Algorithmic defenses against adversarial examples remain an extremely open and challenging problem, with recent state-of-the-art defenses on ImageNet still achieving only 27.9% and 46.7% top-1 accuracy for white- and black-box PGD attacks, respectively, as of March 2018 \citepkannan2018adversarial. Unfortunately, despite the explosive emergence of defense strategies, there does not appear to be an easy algorithmic fix for the adversarial problem available in the short term. For example, one recent analysis investigated a series of promising methods that relied on gradient obfuscation, and demonstrated that they could be quickly broken \citepathalye2018obfuscated. Despite this, we also note that principled approaches to adversarial robustness are beginning to show promise. For example, several papers have demonstrated what appears to be both high accuracy and strong adversarial robustness on smaller datasets such as MNIST, \citepmadry2017towards,kannan2018adversarial, and there have also been several results including theoretical guarantees of adversarial robustness, albeit on small datasets and/or with still-insufficient accuracy \citepkolter2017provable, raghunathan2018certified, dvijotham2018dual.
Summary: GDPR carries many new data and privacy requirements including a "right to explanation". On the surface this appears to be similar to US rules for regulated industries. We examine why this is actually a penalty and not a benefit for the individual and offer some insight into the actual wording of the GDPR regulation which also offers some relief. GDPR is now just about 60 days away and there's plenty to pay attention to especially in getting and maintaining permission to use a subscriber's data. If you're just starting out in the EU there are some new third party offerings that promise to keep track of things for you (Integris, Kogni, and Waterline all emphasized this feature at the Strata Data San Jose conference this month).
The debate on how artificial intelligence (AI) could shape the way we work tends to take place on a grand scale. We talk about a future where driverless vehicles will deliver our goods from factories filled with armies of robot workers. Adam Reynolds, CEO of webexpenses, discusses how we may be missing the more mundane and practical ways that AI is already reshaping our everyday working lives, and transforming the way businesses operate. Thanks to a new generation of AI-based systems and tools we can eliminate a whole swathe of tedious and repetitive work and home tasks – bringing intuition, help and time-saving benefits to our lives. These can be found within every industry – from systems designed to root out important clauses from large volumes of legal documents to medical software that identifies potential risks in patient data.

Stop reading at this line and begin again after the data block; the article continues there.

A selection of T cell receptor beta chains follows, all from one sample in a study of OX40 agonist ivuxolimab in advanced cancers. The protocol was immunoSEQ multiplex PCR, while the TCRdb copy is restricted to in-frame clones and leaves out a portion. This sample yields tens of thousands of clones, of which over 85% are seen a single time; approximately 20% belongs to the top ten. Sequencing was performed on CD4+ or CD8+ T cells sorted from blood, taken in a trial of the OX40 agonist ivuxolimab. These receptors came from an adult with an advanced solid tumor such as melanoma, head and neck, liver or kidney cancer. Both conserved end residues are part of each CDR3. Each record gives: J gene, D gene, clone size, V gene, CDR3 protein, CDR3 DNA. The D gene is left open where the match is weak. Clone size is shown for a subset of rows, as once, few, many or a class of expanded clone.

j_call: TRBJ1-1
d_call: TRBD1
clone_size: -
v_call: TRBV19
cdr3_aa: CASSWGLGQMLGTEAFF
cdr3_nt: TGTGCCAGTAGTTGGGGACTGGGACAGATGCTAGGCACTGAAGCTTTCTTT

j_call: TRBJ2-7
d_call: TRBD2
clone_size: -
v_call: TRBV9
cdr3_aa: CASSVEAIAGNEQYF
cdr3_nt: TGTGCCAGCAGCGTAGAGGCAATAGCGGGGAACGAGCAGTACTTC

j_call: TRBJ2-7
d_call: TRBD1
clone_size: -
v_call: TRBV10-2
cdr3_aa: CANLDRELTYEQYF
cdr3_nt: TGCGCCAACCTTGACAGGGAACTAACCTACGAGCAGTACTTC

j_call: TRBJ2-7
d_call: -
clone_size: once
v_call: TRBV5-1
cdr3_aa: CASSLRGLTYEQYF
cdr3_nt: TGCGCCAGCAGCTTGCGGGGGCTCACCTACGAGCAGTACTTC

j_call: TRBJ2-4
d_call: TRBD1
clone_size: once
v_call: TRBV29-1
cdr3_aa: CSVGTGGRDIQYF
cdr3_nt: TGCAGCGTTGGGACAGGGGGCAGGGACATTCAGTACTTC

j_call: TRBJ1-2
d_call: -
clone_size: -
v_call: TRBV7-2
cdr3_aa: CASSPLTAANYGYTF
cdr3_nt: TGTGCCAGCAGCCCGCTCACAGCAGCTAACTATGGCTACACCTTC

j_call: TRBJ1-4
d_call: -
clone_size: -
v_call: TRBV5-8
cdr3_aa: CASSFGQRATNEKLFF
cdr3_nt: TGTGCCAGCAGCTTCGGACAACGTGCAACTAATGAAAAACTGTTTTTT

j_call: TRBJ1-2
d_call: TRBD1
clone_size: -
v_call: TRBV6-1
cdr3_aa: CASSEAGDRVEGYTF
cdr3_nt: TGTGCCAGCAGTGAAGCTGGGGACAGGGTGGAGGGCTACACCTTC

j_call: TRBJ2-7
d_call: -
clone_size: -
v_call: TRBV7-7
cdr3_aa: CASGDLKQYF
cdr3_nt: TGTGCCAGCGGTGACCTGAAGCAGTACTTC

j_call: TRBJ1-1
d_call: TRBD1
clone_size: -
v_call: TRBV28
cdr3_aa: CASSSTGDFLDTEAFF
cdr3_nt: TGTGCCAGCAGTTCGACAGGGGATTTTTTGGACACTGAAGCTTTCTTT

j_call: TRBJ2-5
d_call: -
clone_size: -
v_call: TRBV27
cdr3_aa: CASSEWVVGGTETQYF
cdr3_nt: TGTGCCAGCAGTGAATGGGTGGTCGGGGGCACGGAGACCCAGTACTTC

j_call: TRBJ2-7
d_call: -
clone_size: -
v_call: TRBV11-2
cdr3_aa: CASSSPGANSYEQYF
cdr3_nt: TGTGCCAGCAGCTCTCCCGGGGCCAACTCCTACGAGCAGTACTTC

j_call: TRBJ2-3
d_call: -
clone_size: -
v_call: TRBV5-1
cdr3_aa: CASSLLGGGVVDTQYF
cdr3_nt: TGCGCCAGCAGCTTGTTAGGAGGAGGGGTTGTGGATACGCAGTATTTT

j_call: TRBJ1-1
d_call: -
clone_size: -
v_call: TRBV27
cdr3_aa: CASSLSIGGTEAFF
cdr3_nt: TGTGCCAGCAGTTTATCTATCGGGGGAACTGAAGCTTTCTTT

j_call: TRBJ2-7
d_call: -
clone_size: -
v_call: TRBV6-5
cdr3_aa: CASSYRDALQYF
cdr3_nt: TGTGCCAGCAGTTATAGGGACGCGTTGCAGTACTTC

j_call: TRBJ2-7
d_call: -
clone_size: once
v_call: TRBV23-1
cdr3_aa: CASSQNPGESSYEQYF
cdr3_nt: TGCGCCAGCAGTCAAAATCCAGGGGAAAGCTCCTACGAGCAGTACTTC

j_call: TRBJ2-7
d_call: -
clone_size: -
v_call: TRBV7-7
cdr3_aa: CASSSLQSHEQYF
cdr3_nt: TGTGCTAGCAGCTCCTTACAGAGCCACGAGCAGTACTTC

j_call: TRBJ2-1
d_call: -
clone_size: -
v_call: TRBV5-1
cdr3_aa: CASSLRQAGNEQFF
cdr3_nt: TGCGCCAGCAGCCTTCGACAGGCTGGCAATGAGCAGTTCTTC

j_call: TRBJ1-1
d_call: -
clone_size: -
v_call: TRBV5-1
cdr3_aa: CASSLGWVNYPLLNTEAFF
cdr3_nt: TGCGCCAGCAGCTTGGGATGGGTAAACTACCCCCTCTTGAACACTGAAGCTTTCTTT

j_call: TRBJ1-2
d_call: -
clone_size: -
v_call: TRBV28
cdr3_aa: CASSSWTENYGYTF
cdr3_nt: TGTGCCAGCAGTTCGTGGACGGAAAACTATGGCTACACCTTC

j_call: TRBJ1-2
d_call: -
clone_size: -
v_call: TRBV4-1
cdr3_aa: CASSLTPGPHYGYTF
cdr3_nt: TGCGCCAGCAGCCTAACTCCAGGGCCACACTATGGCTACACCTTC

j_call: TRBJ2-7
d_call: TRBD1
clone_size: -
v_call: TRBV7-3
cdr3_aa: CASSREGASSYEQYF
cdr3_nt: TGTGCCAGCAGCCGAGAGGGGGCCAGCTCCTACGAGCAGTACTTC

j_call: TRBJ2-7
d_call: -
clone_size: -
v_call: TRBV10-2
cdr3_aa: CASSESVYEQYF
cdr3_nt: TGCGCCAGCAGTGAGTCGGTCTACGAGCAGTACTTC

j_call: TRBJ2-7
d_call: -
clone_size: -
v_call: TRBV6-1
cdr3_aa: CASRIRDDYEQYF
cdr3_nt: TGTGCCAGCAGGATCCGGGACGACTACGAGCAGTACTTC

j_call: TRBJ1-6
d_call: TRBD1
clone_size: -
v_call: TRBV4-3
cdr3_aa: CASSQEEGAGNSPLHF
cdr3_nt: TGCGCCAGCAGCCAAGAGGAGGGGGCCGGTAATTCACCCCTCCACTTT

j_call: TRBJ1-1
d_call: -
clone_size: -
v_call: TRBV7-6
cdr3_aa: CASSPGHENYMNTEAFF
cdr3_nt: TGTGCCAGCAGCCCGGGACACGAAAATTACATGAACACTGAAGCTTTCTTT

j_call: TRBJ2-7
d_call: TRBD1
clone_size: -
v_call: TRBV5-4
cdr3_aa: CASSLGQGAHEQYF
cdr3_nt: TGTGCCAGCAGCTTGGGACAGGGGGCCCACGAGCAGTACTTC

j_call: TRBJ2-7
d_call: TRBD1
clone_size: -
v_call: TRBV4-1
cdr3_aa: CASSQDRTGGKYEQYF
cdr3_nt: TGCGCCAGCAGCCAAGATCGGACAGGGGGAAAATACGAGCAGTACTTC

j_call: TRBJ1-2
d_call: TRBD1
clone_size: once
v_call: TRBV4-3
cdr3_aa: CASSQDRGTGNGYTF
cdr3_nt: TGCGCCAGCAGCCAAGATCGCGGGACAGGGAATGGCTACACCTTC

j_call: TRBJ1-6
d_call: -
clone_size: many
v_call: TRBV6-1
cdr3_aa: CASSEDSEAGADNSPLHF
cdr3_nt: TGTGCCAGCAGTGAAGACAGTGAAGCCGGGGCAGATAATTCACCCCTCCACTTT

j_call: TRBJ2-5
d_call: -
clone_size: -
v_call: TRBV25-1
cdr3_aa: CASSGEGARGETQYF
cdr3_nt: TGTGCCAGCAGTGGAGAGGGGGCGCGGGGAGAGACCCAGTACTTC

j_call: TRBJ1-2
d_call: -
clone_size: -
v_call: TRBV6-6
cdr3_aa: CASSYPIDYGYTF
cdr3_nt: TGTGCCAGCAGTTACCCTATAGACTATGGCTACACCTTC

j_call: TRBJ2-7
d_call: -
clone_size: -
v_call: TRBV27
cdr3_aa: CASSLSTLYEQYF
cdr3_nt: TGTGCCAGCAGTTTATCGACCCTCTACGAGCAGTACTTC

Stochastic Signal Analysis is a field of science concerned with the processing, modification and analysis of (stochastic) signals. Anyone with a background in Physics or Engineering knows to some degree about signal analysis techniques, what these technique are and how they can be used to analyze, model and classify signals. Data Scientists coming from a different fields, like Computer Science or Statistics, might not be aware of the analytical power these techniques bring with them. In this blog post, we will have a look at how we can use Stochastic Signal Analysis techniques, in combination with traditional Machine Learning Classifiers for accurate classification and modelling of time-series and signals. At the end of the blog-post you should be able understand the various signal-processing techniques which can be used to retrieve features from signals and be able to classify ECG signals (and even identify a person by their ECG signal), predict seizures from EEG signals, classify and identify targets in radar signals, identify patients with neuropathy or myopathyetc from EMG signals by using the FFT, etc etc. In this blog-post we'll discuss the following topics: You might often have come across the words time-series and signals describing datasets and it might not be clear what the exact difference between them is.